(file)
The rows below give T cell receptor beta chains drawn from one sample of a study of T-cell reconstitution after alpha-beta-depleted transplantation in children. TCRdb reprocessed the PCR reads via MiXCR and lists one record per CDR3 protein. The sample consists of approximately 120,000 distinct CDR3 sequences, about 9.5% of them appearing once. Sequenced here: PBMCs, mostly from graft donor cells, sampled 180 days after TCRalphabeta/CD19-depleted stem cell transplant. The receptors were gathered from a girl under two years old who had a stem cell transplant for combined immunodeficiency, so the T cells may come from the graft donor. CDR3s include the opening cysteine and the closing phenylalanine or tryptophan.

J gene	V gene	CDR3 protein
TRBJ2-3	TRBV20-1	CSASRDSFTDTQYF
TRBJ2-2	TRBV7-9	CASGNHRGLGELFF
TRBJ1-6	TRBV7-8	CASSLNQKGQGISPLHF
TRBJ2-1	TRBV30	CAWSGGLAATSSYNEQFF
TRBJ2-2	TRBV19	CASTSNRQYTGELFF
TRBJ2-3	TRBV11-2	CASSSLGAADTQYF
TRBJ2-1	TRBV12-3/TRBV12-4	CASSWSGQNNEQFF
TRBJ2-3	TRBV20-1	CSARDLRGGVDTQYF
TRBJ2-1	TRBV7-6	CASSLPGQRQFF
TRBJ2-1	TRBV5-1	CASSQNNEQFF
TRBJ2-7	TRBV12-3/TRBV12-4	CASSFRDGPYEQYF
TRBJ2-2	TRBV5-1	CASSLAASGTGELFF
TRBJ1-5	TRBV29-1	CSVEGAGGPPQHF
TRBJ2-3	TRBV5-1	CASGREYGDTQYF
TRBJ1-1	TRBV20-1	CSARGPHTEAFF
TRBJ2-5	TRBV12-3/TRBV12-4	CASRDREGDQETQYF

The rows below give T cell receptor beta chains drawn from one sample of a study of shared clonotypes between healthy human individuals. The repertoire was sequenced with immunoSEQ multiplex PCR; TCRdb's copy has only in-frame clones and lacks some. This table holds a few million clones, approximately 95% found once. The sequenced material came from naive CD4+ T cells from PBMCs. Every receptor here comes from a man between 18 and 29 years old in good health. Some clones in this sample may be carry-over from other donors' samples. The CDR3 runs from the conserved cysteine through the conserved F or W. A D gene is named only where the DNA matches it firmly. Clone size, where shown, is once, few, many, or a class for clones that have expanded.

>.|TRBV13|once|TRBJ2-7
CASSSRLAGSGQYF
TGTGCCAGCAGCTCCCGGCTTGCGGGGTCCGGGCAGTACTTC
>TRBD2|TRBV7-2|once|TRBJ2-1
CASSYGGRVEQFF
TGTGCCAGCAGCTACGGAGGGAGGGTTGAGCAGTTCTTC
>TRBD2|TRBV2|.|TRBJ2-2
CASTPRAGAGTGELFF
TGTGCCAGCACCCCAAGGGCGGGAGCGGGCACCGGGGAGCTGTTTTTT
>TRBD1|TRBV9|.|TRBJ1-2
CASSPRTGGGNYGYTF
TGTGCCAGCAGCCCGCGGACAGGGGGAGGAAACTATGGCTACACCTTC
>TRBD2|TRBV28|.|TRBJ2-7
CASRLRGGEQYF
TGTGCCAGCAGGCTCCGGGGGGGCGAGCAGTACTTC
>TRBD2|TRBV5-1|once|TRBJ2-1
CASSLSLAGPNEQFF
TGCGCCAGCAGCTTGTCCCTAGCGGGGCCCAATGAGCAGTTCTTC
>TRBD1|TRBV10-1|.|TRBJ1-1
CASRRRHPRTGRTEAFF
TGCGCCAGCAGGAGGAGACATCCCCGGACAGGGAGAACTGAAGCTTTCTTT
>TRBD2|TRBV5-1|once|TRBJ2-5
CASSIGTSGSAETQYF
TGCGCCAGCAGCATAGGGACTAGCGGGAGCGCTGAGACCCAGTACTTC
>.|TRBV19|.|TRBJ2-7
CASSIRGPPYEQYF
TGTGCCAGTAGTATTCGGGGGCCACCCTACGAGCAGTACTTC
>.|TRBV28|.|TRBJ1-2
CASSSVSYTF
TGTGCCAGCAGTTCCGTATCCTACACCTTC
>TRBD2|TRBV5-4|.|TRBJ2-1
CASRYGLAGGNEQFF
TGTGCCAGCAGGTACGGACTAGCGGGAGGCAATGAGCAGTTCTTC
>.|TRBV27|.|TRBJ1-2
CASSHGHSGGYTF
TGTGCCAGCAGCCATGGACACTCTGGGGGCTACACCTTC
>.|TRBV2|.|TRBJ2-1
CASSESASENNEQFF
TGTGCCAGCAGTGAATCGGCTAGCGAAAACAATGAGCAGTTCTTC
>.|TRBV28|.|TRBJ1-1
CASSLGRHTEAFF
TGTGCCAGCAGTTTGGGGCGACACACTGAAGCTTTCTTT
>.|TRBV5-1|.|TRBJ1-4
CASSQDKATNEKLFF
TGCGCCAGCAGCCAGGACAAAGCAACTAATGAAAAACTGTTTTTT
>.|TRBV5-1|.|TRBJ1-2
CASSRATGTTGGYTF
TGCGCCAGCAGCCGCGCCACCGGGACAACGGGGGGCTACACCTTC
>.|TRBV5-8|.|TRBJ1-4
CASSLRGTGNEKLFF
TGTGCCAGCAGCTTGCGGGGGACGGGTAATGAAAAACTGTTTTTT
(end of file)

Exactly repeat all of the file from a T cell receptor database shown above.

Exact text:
The rows below give T cell receptor beta chains drawn from one sample of a study of T-cell reconstitution after alpha-beta-depleted transplantation in children. TCRdb reprocessed the PCR reads via MiXCR and lists one record per CDR3 protein. The sample consists of approximately 120,000 distinct CDR3 sequences, about 9.5% of them appearing once. Sequenced here: PBMCs, mostly from graft donor cells, sampled 180 days after TCRalphabeta/CD19-depleted stem cell transplant. The receptors were gathered from a girl under two years old who had a stem cell transplant for combined immunodeficiency, so the T cells may come from the graft donor. CDR3s include the opening cysteine and the closing phenylalanine or tryptophan.

J gene	V gene	CDR3 protein
TRBJ2-3	TRBV20-1	CSASRDSFTDTQYF
TRBJ2-2	TRBV7-9	CASGNHRGLGELFF
TRBJ1-6	TRBV7-8	CASSLNQKGQGISPLHF
TRBJ2-1	TRBV30	CAWSGGLAATSSYNEQFF
TRBJ2-2	TRBV19	CASTSNRQYTGELFF
TRBJ2-3	TRBV11-2	CASSSLGAADTQYF
TRBJ2-1	TRBV12-3/TRBV12-4	CASSWSGQNNEQFF
TRBJ2-3	TRBV20-1	CSARDLRGGVDTQYF
TRBJ2-1	TRBV7-6	CASSLPGQRQFF
TRBJ2-1	TRBV5-1	CASSQNNEQFF
TRBJ2-7	TRBV12-3/TRBV12-4	CASSFRDGPYEQYF
TRBJ2-2	TRBV5-1	CASSLAASGTGELFF
TRBJ1-5	TRBV29-1	CSVEGAGGPPQHF
TRBJ2-3	TRBV5-1	CASGREYGDTQYF
TRBJ1-1	TRBV20-1	CSARGPHTEAFF
TRBJ2-5	TRBV12-3/TRBV12-4	CASRDREGDQETQYF

The rows below give T cell receptor beta chains drawn from one sample of a study of shared clonotypes between healthy human individuals. The repertoire was sequenced with immunoSEQ multiplex PCR; TCRdb's copy has only in-frame clones and lacks some. This table holds a few million clones, approximately 95% found once. The sequenced material came from naive CD4+ T cells from PBMCs. Every receptor here comes from a man between 18 and 29 years old in good health. Some clones in this sample may be carry-over from other donors' samples. The CDR3 runs from the conserved cysteine through the conserved F or W. A D gene is named only where the DNA matches it firmly. Clone size, where shown, is once, few, many, or a class for clones that have expanded.

>.|TRBV13|once|TRBJ2-7
CASSSRLAGSGQYF
TGTGCCAGCAGCTCCCGGCTTGCGGGGTCCGGGCAGTACTTC
>TRBD2|TRBV7-2|once|TRBJ2-1
CASSYGGRVEQFF
TGTGCCAGCAGCTACGGAGGGAGGGTTGAGCAGTTCTTC
>TRBD2|TRBV2|.|TRBJ2-2
CASTPRAGAGTGELFF
TGTGCCAGCACCCCAAGGGCGGGAGCGGGCACCGGGGAGCTGTTTTTT
>TRBD1|TRBV9|.|TRBJ1-2
CASSPRTGGGNYGYTF
TGTGCCAGCAGCCCGCGGACAGGGGGAGGAAACTATGGCTACACCTTC
>TRBD2|TRBV28|.|TRBJ2-7
CASRLRGGEQYF
TGTGCCAGCAGGCTCCGGGGGGGCGAGCAGTACTTC
>TRBD2|TRBV5-1|once|TRBJ2-1
CASSLSLAGPNEQFF
TGCGCCAGCAGCTTGTCCCTAGCGGGGCCCAATGAGCAGTTCTTC
>TRBD1|TRBV10-1|.|TRBJ1-1
CASRRRHPRTGRTEAFF
TGCGCCAGCAGGAGGAGACATCCCCGGACAGGGAGAACTGAAGCTTTCTTT
>TRBD2|TRBV5-1|once|TRBJ2-5
CASSIGTSGSAETQYF
TGCGCCAGCAGCATAGGGACTAGCGGGAGCGCTGAGACCCAGTACTTC
>.|TRBV19|.|TRBJ2-7
CASSIRGPPYEQYF
TGTGCCAGTAGTATTCGGGGGCCACCCTACGAGCAGTACTTC
>.|TRBV28|.|TRBJ1-2
CASSSVSYTF
TGTGCCAGCAGTTCCGTATCCTACACCTTC
>TRBD2|TRBV5-4|.|TRBJ2-1
CASRYGLAGGNEQFF
TGTGCCAGCAGGTACGGACTAGCGGGAGGCAATGAGCAGTTCTTC
>.|TRBV27|.|TRBJ1-2
CASSHGHSGGYTF
TGTGCCAGCAGCCATGGACACTCTGGGGGCTACACCTTC
>.|TRBV2|.|TRBJ2-1
CASSESASENNEQFF
TGTGCCAGCAGTGAATCGGCTAGCGAAAACAATGAGCAGTTCTTC
>.|TRBV28|.|TRBJ1-1
CASSLGRHTEAFF
TGTGCCAGCAGTTTGGGGCGACACACTGAAGCTTTCTTT
>.|TRBV5-1|.|TRBJ1-4
CASSQDKATNEKLFF
TGCGCCAGCAGCCAGGACAAAGCAACTAATGAAAAACTGTTTTTT
>.|TRBV5-1|.|TRBJ1-2
CASSRATGTTGGYTF
TGCGCCAGCAGCCGCGCCACCGGGACAACGGGGGGCTACACCTTC
>.|TRBV5-8|.|TRBJ1-4
CASSLRGTGNEKLFF
TGTGCCAGCAGCTTGCGGGGGACGGGTAATGAAAAACTGTTTTTT